It’s been a busy week in the news. Check
out which stories made our Top Five list below.
“How did you make your resume?” “How do you
get dressed in the morning?” These are just a couple of the questions that
Ashley Nemeth has been asked at job interviews. Nemeth is legally blind.
Growing up she could see shapes in the distance but nothing else unless she was
closer. Three years ago she lost the rest of her vision and is now fully blind.
Until she fully lost her vision, she worked as an insurance broker and hid her
visual impairment. “It was just one of those things that I felt like I had to
do in order to have any shot at having a job and being able to be employed,”
she said. Since then Nemeth has struggled to find a job. She now works with
CNIB as a spokesperson and talks about those challenges. “It was frustrating,
because I wanted (at the job interviews) to talk about my qualifications and
what I could bring to the company,” she said. “I was always frustrated with the
amount of time that we spent talking about my disability and what I couldn’t do
versus what I could do.” October is National Disability and Employment
Awareness Month, and CNIB has launched an EmployAbility campaign. The group is
calling on employers to look past misconceptions about hiring people who are
blind or partially sighted.
Read the full story here: http://leaderpost.com/news/local-news/finding-employment-a-struggle-for-the-visually-impaired
Regina's Hany Al Moliya, who is studying to be a computer engineer, has joined
the Prime Minister's Youth Council. Before coming to Regina in 2014, Al Moliya,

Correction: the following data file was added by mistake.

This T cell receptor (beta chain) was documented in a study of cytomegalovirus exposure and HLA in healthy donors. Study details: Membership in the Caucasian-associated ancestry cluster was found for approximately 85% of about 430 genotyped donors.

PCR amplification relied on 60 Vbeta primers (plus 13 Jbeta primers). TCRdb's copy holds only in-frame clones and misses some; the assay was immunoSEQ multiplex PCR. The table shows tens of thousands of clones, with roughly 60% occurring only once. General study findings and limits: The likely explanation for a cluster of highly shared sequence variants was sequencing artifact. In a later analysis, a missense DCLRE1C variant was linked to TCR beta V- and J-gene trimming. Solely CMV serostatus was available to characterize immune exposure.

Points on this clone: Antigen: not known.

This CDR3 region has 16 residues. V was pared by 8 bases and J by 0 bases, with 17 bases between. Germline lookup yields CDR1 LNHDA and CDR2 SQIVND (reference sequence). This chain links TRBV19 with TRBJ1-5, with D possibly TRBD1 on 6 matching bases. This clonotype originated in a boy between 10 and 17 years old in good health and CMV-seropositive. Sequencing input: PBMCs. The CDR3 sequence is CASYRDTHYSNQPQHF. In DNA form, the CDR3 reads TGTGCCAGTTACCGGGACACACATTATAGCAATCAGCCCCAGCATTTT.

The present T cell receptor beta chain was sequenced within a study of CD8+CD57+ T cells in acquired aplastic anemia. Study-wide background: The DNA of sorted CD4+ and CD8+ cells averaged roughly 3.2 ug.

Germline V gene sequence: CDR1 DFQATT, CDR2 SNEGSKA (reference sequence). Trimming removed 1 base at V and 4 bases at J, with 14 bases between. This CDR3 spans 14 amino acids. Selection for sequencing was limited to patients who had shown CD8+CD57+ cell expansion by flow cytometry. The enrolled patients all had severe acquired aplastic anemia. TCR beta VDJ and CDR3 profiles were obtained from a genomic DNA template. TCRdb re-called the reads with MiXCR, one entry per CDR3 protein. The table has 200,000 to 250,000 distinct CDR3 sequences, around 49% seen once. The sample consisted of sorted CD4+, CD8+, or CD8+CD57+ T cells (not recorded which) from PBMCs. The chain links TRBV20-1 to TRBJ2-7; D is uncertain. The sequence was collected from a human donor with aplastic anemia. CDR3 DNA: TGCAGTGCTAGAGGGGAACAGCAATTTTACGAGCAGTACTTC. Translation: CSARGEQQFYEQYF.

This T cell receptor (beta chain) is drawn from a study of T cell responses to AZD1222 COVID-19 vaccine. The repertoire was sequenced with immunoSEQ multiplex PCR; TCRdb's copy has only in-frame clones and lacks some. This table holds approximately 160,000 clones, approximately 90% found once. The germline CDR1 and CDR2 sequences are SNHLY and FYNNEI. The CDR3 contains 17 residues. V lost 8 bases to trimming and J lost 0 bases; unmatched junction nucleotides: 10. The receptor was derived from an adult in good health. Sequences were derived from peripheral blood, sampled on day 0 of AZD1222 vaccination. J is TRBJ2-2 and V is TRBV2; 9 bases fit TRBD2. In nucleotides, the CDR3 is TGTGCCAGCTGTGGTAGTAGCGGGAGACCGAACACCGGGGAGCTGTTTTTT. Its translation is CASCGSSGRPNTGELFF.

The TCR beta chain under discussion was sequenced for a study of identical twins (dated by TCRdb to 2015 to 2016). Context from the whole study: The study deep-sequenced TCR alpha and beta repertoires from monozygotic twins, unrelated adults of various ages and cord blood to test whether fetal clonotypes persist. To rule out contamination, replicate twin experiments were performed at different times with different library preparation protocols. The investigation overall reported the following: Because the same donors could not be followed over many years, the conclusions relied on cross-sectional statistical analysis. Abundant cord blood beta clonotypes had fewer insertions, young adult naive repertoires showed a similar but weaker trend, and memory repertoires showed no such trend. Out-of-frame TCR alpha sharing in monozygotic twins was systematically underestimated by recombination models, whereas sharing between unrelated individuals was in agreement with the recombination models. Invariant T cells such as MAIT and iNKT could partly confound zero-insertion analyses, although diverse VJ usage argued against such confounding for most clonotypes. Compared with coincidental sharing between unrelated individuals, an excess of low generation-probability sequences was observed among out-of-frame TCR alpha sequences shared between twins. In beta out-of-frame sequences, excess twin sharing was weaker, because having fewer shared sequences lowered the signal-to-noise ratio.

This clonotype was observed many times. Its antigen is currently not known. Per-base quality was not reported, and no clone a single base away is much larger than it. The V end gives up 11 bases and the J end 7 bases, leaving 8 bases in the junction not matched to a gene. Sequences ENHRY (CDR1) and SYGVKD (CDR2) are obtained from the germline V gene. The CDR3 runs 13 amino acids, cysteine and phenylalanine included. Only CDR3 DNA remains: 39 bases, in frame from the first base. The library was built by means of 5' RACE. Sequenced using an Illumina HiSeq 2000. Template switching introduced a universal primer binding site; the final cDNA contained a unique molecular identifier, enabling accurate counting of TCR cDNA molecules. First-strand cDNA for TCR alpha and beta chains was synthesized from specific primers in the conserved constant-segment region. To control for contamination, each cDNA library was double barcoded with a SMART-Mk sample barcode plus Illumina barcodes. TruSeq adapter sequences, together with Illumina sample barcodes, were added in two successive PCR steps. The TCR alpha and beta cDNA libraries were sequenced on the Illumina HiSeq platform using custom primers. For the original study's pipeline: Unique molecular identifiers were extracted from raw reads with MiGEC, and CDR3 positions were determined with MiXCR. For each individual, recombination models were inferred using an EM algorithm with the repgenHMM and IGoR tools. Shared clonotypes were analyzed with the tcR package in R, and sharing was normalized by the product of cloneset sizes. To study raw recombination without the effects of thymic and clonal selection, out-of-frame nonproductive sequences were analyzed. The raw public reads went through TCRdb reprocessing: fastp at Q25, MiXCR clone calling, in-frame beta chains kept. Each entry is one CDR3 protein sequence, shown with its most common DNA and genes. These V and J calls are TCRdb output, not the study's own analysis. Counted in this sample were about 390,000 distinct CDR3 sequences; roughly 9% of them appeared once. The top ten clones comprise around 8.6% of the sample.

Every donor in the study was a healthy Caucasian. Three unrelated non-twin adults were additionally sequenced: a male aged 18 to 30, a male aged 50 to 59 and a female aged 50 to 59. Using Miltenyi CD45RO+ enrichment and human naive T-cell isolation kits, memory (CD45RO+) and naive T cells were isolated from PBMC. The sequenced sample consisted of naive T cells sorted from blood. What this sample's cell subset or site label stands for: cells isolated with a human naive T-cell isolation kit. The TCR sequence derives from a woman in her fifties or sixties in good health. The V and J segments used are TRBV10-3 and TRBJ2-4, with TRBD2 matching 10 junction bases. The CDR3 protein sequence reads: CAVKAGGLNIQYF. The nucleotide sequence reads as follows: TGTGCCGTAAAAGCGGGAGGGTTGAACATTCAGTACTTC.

23, helped fellow Syrian refugees living in camps in Lebanon while working for
UNICEF. Even though he is legally blind, Al Moliya took up photography and
documented his experiences as a refugee, having fled his hometown in 2012. He
has also helped newcomers settle in Regina. "I want to make a difference
in Canadian life," Al Moliya said about his joining the council. He said
he also wants to contribute to the country that gave him a chance to rebuild
his life. "I had a tough life in a refugee camp and I got a chance to come
to Canada and that changed my life," he said. He said he wants to bring
more people with disabilities into the workforce and will draw on his own
experiences with visual impairment. "I would like also to share some ideas
to help Canadian youth to find themselves [and] to be inspired by others using
arts and technology at the same time," he said.
Read the full story here: https://ca.news.yahoo.com/reginas-hany-al-moliya-joins-015138876.html
After five days of style, front row drama
and backstage excitement, Paris Fashion Week has drawn to a close with the
Blind Fashion Show. In the annual event models who are both partially-sighted
or fully blind show off stunning gowns on the catwalk using a rope-line to
guide them. Created by French entrepreneur Myriam Chalek, the show aims to
bring awareness to blindness causes and empower all women.
Read the full story here:
Rob Sleath, on behalf of people who are
blind or partially sighted and Access for Sight-Impaired Consumers (ASIC), and
Shoppers Drug Mart Inc. have agreed to settle a human rights complaint that
will see Shoppers Drug Marts in British Columbia offer prescription medication information
in an audio format throughout the province.
Read the full story here: https://www.canadianinsider.com/blind-advocate-reaches-settlement-with-shoppers-drug-mart
Senior police officials and members of
Blind People's Association (BPA) inaugurated a recording facility in the
premises of Sabarmati Central Jail on Monday morning. The facility will be used
by the inmates to record audiobooks on a specialized software. The recorded
books will be provided to blind students and citizens through BPA. Officials
said they have chosen a wide variety of books for the project which will be
recorded by 12 inmates chosen after a stringent selection process. The first
batch of books are expected to come out on December 3, International Day of
Persons with Disabilities.
Read the full story here: